[by Cameron Gutjahr]
The Sunday of this General Synod was dedicated to the Indigenous ministries of the Anglican Church of Canada. This was a long, intense, but in the end, absolutely wonderful day. So many things happened, that I fear that trying to do them all justice would end up doing them all a disservice. So instead, for this blog post, I will avail you with my four highlights of the day:
Eucharist From the very first smell of the sweetgrass and sage in the opening smudging ceremony, the worship lead by the Indigenous members of our church was a completely transcendent experience. Hymns, Scripture and prayers were sung and read in various indigenous languages. We unpacked the story of the Good Samaritan together in our diocesan groups with “Gospel based discipleship” which is the style in many Indigenous communities. In her sermon, Bishop Lydia Mamakwa of the Spiritual Ministry of Mishamikoweesh shared the encouraging and challenging assertion that our church will not be kept together by its institutions, but by the kind of love shown by the Samaritan from the Gospel reading. Most beautiful of all was the singing. We sang acapella as is the case in many Indigenous parishes, and the lack of instruments somehow added to the music that we made together as we had to listen to each other as we praised God in harmonies.
New Friends One of the pieces of work Sunday was the commissioning of the Primate’s Elders and Youth Council, a group that will make sure that the Anglican Church of Canada follows the UN Declaration on the Rights of Indigenous Peoples, the Truth and Reconciliation Commission’s 48th Call to Action. One of the youth appointed to the council was a new friend of mine, Danni Black of the Blackfoot Nation, who it turns out I will be working with in a few weeks at Salal & Cedar’s Sacred Earth Camp in our diocese (what a small world!) In the past few days we have become good friends, and it was a privilege being present at her commissioning to this important piece of work. As part of the ceremony, Danni with her “relation” and “sister” sand and drummed for the entire General Synod, but not only that, performed an action of solidarity for two other marginalized groups of people - the LGBTQ+,Two-Spirit, and Black Lives Matter communities by making signs that she attached to her back and showed to the entire General Synod. This is someone that I am excited to have met, excited that she is in our church, and excited to work with in only a few weeks!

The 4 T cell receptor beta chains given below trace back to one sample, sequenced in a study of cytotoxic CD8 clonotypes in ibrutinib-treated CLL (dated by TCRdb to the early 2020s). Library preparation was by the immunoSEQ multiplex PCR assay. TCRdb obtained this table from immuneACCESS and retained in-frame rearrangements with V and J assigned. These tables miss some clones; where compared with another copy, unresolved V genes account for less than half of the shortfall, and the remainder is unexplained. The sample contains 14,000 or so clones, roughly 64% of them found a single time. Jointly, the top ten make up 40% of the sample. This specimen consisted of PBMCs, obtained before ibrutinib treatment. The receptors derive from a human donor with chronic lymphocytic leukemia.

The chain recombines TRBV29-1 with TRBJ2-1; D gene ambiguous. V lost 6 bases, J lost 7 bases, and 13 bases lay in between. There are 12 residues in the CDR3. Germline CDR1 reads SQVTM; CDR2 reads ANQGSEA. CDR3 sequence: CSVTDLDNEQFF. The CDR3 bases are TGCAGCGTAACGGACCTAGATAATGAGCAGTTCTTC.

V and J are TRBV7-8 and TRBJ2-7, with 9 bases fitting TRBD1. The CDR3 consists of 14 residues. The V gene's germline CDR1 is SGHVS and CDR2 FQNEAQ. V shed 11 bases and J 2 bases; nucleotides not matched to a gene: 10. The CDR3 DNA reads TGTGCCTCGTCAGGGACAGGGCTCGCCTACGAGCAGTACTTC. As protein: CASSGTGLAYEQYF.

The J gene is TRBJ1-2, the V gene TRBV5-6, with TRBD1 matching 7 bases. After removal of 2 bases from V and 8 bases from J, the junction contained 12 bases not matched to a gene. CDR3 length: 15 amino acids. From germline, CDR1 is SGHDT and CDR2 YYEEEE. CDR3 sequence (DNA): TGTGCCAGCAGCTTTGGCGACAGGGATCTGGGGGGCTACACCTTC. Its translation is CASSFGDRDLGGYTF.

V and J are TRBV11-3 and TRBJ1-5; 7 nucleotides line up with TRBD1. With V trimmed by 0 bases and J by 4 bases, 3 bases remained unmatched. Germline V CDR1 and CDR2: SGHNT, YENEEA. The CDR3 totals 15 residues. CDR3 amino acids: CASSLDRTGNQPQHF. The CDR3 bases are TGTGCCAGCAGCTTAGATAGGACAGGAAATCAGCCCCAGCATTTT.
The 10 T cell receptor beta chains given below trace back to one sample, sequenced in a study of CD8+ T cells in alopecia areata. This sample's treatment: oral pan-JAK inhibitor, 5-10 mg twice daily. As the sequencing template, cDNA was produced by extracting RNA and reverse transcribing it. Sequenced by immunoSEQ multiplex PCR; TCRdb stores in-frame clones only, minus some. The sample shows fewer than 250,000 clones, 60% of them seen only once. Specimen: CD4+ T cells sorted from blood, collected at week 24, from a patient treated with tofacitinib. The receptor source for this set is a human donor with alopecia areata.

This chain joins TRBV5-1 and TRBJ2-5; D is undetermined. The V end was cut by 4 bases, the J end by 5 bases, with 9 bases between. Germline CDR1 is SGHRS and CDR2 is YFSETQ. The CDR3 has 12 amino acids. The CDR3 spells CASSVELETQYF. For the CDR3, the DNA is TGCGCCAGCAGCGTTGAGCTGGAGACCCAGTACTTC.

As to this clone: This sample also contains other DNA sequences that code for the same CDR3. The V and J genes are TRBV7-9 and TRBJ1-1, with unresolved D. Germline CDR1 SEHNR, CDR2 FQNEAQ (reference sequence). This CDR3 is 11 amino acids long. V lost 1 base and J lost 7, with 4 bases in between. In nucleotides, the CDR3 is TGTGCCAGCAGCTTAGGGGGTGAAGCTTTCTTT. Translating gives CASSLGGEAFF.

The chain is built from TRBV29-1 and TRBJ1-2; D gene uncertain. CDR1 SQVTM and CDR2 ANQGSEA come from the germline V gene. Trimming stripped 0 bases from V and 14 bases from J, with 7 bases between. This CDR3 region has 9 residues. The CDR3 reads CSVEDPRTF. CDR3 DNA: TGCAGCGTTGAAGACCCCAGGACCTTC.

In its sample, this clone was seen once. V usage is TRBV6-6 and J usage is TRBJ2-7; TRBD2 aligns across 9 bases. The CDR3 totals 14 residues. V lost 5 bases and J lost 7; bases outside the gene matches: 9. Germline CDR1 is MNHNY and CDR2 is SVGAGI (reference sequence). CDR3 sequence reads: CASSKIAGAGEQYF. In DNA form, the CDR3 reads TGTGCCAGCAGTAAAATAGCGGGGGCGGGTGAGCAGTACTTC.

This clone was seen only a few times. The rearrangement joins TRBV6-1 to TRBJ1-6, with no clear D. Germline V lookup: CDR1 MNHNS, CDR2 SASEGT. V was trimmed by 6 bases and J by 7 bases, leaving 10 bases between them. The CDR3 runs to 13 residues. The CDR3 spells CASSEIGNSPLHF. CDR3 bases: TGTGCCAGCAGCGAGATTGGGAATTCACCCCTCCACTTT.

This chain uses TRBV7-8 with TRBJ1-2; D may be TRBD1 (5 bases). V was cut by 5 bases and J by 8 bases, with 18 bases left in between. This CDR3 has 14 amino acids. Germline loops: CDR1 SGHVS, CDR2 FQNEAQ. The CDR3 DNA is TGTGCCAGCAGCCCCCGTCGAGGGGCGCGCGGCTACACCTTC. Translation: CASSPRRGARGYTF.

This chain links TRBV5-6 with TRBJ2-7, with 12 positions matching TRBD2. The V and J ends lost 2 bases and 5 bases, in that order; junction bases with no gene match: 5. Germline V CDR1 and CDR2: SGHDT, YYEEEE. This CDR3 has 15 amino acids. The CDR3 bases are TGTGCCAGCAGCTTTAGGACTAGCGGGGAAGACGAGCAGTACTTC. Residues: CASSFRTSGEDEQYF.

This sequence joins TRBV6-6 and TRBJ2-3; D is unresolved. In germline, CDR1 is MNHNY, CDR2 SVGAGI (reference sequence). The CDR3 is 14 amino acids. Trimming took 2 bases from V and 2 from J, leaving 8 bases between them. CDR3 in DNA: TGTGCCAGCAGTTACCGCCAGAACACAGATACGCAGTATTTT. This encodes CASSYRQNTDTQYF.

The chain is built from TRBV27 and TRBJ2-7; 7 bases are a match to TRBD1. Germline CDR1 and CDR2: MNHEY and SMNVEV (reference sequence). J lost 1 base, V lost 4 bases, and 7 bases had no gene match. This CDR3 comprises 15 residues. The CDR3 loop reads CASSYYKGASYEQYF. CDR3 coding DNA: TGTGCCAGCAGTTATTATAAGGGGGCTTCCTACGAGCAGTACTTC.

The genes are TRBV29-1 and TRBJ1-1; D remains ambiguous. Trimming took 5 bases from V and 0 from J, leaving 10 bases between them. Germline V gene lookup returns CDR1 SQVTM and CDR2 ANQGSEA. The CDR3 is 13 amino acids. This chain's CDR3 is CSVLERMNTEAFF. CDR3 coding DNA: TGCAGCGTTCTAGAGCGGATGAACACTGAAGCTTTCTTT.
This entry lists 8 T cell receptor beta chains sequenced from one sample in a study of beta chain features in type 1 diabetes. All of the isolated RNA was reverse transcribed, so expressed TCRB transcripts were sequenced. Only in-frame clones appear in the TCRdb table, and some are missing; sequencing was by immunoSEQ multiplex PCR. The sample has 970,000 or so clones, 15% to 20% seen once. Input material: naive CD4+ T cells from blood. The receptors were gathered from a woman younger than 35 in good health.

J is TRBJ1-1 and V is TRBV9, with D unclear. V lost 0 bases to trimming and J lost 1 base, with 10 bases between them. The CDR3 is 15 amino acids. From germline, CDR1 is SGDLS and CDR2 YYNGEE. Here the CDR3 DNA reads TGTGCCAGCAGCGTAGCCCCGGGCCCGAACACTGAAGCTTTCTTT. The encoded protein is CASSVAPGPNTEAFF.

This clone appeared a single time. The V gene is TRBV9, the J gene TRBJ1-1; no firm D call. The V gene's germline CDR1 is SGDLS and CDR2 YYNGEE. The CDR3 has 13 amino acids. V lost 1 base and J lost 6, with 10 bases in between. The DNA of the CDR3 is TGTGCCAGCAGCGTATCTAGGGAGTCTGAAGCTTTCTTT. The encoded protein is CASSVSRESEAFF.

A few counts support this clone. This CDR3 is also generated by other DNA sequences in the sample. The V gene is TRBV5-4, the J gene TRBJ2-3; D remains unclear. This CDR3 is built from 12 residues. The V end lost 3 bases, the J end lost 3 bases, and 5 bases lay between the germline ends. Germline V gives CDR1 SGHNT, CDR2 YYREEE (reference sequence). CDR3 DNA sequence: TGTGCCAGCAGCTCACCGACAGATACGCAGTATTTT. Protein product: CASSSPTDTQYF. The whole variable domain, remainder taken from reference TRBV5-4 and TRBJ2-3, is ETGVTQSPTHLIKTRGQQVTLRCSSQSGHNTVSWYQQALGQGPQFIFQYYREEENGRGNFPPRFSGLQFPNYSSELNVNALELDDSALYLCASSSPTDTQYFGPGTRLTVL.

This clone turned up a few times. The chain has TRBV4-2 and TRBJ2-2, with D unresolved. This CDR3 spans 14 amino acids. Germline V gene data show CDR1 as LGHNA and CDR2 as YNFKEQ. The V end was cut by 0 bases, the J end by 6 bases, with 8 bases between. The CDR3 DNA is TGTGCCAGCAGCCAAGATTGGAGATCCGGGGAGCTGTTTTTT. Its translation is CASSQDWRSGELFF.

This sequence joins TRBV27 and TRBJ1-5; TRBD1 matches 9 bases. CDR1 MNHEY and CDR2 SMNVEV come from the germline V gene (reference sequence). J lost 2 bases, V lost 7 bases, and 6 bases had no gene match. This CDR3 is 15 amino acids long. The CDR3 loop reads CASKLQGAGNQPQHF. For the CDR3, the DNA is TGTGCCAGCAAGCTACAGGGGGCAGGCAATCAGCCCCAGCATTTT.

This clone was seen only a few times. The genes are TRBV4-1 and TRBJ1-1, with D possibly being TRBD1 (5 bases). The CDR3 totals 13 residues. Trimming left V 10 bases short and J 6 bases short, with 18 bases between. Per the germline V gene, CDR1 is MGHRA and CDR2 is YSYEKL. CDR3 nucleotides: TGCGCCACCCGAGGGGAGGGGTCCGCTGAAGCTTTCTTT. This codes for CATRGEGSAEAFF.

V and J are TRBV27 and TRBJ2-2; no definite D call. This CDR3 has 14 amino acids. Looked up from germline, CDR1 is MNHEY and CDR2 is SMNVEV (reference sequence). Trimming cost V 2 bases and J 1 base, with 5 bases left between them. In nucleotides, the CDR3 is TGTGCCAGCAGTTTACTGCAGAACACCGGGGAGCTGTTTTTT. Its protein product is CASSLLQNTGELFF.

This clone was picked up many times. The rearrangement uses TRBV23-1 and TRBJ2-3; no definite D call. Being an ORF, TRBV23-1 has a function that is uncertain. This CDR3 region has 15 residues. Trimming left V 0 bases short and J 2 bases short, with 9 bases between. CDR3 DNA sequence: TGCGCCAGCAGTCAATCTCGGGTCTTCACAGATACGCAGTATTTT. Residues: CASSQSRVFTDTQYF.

Walking Together Through all the presentations, whether it was the Primate’s Commission on the Doctrine of Discovery, Reconciliation and Justice, or the Confederacy of Indigenous Spiritual Ministry in the ACC, I tried to above all else listen. Through this listening, I heard several common themes emerge. I heard that Indigenous people have been hurt, and continue to be hurt and suffer because of their treatment by the church and the rest of society. I heard that Indigenous peoples are proud of their identities, resilient, and forgiving and patient beyond measure, so much so that there is a desire to continue walking with the rest of the Anglican Church of Canada. I heard, however, that there is still a long, long way to go in this journey of reconciliation and also that self-determination in this process and just in general is of the utmost importance. I pray that I heard well, and that through all of us here at General Synod, we have heard well and will continue to listen well. I pray that we now hear and are able to respond in our love, relationships and actions.
Gospel Jamboree At the end of the day, we experienced something that most of the non-Indigenous delegates had never experienced before: a Gospel Jamboree. At a time when language and cultural practices were banned for Indigenous peoples, in many parts of Canada, these hymn sings became subversive actions of resistance and hope. It was the perfect way to end the very long day - dancing, and singing in a variety of languages praising God in fellowship. It gave me hope and continued to deepen my respect, knowledge and love for the Indigenous parts of our Anglican family.
If you are wanting to know more information about any of the things that took place on Sunday, I commend to you www.anglicanjournal.com as they have been writing many articles about the various events of the day. I also recommend you talk to one of us, your General Synod delegates, to allow us to share with you more fully what took place in particular on Sunday, but also, every day of this Synod. As well, to keep us accountable to our charge to share what we have heard and learned here at this General Synod with the wider church. Peace be with you. :)
Photos: Melanie Delva